Pharaoh’s recalcitrance leads to the moment where Aaron’s staff transforms into a snake, swallowing up the surrounding staffs of the Egyptian sorcerers, followed by the famous plagues. Water to blood; swarms of frogs; lice infestations; hordes of beasts; pestilence; painful boils; all culminating in the seventh plague, a hail of fire and ice.

Immune to the plagues, however, Pharaoh’s heart remains hardened.

- Rabbi Aubrey Glazer

Artwork note: This week's illustration depicts Pharaoh’s heart of stone. In response to the first five divine plagues, Pharaoh hardens his heart. In response to the remaining plagues, however, Torah states plainly that G-d hardens Pharaoh’s heart. No matter the agent, the result is the same; "Pharaoh's heart is heavy." (Exodus 7:14) Rabbi Stuart Kelman, founding rabbi of Berkeley’s Netivot Shalom, suggests the first five plagues saw Pharaoh progressively hardening his own heart to the plight of the Hebrews and the demands of Moses. That hardening response soon becomes reflexive, a kind of muscle memory, so that the Pharaoh’s heart was already "sclerotic" by the sixth plague, and G-d merely ensures that Pharaoh "lives out the consequences of his own arrogance and ambition." Illustration by Christopher Orev Reiger.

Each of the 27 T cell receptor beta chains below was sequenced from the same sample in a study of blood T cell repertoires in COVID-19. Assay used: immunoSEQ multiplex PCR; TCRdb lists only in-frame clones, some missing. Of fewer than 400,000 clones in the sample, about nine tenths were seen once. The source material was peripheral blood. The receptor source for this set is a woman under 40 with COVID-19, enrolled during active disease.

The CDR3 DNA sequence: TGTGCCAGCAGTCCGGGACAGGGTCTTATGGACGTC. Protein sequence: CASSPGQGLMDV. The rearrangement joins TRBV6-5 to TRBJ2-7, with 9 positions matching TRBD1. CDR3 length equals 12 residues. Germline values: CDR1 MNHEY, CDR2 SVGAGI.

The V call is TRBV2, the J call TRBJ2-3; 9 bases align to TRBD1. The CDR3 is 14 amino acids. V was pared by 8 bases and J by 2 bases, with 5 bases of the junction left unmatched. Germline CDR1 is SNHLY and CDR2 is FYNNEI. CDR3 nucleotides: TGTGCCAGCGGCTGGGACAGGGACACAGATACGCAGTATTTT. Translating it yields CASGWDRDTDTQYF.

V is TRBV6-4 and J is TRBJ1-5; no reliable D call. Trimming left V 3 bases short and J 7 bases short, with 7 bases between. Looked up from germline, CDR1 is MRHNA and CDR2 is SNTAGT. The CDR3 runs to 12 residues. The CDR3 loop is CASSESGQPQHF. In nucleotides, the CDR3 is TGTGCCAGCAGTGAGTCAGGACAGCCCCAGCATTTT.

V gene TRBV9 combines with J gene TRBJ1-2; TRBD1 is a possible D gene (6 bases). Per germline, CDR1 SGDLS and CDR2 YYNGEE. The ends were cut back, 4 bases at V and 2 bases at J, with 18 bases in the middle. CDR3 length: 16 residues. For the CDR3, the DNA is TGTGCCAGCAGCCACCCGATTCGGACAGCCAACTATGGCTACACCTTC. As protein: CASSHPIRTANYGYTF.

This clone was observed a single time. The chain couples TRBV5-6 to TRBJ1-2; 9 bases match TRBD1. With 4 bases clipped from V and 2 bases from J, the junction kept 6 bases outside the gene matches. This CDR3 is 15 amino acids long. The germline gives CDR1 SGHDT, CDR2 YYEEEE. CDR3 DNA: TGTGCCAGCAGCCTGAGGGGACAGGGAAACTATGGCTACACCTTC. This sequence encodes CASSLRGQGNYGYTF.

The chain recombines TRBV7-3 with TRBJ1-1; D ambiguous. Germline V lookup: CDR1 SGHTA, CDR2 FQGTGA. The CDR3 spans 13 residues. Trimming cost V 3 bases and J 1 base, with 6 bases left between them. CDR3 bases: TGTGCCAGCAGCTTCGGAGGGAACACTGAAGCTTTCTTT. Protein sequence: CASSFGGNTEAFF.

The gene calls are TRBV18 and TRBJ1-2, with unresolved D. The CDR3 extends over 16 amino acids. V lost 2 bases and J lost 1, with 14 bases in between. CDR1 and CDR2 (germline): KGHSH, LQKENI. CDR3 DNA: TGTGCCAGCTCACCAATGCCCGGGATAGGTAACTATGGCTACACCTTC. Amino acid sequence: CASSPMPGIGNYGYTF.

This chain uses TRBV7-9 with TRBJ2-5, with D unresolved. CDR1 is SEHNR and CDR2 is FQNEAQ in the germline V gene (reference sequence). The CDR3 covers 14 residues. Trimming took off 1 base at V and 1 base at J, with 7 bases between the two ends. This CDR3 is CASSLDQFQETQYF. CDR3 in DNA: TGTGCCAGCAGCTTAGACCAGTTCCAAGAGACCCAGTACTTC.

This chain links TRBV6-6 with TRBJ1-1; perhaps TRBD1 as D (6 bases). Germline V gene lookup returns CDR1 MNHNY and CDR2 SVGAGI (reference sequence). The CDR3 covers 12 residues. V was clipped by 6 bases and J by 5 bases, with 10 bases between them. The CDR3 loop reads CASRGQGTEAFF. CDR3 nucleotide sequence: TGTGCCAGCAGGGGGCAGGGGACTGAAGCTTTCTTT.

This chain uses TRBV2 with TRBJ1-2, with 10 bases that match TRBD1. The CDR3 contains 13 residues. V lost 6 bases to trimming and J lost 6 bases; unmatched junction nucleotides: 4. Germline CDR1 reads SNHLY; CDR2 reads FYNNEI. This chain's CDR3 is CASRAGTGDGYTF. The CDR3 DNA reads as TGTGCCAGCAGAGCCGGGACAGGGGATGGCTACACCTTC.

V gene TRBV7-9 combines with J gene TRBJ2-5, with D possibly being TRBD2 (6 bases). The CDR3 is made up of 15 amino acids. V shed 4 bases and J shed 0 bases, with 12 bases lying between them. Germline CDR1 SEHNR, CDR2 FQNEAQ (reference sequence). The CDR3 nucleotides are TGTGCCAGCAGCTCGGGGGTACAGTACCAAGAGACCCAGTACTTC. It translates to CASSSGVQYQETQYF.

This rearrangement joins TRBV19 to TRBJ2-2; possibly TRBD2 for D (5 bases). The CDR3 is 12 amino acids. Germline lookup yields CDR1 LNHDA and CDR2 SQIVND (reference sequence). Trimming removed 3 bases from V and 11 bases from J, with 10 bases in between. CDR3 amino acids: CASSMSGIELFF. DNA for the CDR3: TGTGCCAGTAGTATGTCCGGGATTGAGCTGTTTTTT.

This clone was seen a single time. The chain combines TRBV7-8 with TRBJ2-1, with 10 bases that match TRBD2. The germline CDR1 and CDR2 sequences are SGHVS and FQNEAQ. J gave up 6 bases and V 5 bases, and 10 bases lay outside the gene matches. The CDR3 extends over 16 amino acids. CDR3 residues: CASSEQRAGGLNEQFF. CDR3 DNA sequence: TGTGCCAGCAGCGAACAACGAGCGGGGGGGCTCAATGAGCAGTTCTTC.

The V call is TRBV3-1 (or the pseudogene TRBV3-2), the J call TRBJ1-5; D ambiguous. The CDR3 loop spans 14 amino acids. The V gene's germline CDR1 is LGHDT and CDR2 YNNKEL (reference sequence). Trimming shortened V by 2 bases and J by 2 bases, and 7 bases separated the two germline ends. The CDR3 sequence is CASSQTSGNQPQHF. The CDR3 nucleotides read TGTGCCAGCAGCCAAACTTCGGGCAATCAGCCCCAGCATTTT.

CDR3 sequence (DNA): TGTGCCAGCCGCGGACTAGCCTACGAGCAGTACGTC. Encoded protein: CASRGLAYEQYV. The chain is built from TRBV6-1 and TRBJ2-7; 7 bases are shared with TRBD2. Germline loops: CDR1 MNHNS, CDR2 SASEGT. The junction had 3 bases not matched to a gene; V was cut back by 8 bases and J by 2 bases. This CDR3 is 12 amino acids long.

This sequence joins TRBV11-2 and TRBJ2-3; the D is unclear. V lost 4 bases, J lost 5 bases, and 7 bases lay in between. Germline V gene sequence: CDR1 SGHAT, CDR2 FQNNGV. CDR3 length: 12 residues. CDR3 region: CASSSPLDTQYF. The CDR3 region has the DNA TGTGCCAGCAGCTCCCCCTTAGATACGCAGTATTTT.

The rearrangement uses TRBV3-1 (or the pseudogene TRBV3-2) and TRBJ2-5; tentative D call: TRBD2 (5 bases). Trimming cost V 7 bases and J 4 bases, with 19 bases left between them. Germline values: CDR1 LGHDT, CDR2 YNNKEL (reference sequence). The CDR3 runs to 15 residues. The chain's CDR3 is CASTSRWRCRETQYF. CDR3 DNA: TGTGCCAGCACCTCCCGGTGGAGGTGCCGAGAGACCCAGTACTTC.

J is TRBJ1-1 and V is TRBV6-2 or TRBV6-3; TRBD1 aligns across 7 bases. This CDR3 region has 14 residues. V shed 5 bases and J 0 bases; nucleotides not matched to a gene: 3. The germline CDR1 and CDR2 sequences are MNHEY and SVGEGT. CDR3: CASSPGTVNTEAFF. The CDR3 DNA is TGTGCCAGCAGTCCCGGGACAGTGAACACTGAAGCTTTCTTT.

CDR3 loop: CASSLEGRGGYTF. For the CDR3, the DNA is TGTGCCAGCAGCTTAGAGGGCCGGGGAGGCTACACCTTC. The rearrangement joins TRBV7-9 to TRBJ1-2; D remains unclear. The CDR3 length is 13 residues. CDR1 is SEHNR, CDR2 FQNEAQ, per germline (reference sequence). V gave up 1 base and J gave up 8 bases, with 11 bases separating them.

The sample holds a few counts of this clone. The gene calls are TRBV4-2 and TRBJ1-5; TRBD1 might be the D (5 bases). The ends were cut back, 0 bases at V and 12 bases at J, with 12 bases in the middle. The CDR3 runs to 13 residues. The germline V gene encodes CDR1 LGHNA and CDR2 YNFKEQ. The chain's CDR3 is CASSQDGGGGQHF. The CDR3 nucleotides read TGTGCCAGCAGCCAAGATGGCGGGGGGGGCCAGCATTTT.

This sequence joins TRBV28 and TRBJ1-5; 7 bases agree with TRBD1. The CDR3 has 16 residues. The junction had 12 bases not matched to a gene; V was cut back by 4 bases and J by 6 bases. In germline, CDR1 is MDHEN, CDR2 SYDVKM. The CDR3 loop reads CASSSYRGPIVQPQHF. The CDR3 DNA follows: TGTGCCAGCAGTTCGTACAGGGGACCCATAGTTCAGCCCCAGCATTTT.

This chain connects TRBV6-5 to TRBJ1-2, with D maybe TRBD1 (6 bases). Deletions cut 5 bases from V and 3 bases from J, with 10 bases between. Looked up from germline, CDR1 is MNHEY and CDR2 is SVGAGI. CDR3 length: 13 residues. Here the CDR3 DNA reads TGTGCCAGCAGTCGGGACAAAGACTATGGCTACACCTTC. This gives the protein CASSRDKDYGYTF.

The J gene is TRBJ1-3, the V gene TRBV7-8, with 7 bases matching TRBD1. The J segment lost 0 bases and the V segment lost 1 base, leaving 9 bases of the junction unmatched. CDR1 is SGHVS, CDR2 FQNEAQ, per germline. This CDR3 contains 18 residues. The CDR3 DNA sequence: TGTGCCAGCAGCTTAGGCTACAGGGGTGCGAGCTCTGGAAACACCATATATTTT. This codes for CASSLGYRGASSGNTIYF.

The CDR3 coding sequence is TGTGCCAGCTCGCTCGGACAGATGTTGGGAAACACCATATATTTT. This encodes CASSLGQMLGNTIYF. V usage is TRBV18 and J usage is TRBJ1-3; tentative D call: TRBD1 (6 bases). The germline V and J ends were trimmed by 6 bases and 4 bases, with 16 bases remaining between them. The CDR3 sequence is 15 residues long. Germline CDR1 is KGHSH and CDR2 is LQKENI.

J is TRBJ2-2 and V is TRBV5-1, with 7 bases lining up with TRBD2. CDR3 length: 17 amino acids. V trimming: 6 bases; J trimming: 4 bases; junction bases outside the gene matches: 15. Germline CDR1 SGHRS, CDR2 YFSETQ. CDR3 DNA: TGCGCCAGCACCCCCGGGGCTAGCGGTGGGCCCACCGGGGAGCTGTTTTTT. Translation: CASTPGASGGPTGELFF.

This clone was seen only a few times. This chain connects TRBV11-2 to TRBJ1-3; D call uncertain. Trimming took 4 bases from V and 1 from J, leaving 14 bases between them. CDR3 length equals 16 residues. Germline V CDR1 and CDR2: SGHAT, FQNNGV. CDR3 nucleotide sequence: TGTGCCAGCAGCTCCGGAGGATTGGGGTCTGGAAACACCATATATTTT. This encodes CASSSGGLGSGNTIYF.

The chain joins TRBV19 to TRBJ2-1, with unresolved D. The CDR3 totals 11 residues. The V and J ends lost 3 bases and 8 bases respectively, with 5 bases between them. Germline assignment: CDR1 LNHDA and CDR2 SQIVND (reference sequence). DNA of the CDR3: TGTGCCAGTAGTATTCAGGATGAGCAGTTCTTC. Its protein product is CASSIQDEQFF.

Micah Mangot's Bat Mitzvah

Shalom! My name is Micah Mangot. I am a seventh grader at Herbert Hoover Middle School. I enjoy reading, hanging out with my friends, singing, watching Star Trek: The Next Generation with my family, and swimming.

In Parashat Va'eira, on God's instruction, Moses asks Pharaoh to let the Israelites go. Pharaoh refuses and God turns the water of the Nile into blood, Pharaoh is ready to let the Israelites go but God hardens his heart. This process repeats itself with the plagues of frogs, hordes of insects/wild animals, boils, and burning hail. Parashat Va'eira ends without any real resolution. Since God hardens Pharaoh's heart, the parsha raises a question of restrictions on our freedom. In my D'var Torah, I explore what restrictions there are on our freedom and how that relates to my bat mitzvah.

Becoming a bat mitzvah is a big moment. What is important is not only the actual service and party, but also all of the planning and learning that happens before. As a result of this process, I have learned perseverance and the skill of trope reading. To me, this is just the beginning of my learning and of being a part of the community.

I would like to thank my tutor Noa Bar for helping me learn the Hebrew necessary, Rabbi Glazer for working with me on my D'var Torah, and my family and extended family for supporting me wholeheartedly on this journey. I would also like to express my appreciation to the congregation.

Simon Crosby's Bar Mitzvah

Hello. My name is Simon Crosby.

I’m in seventh grade at A.P. Giannini Middle School. I am in the school band, and I enjoy playing bassoon and trumpet. I also like soccer, disc golf, and tennis.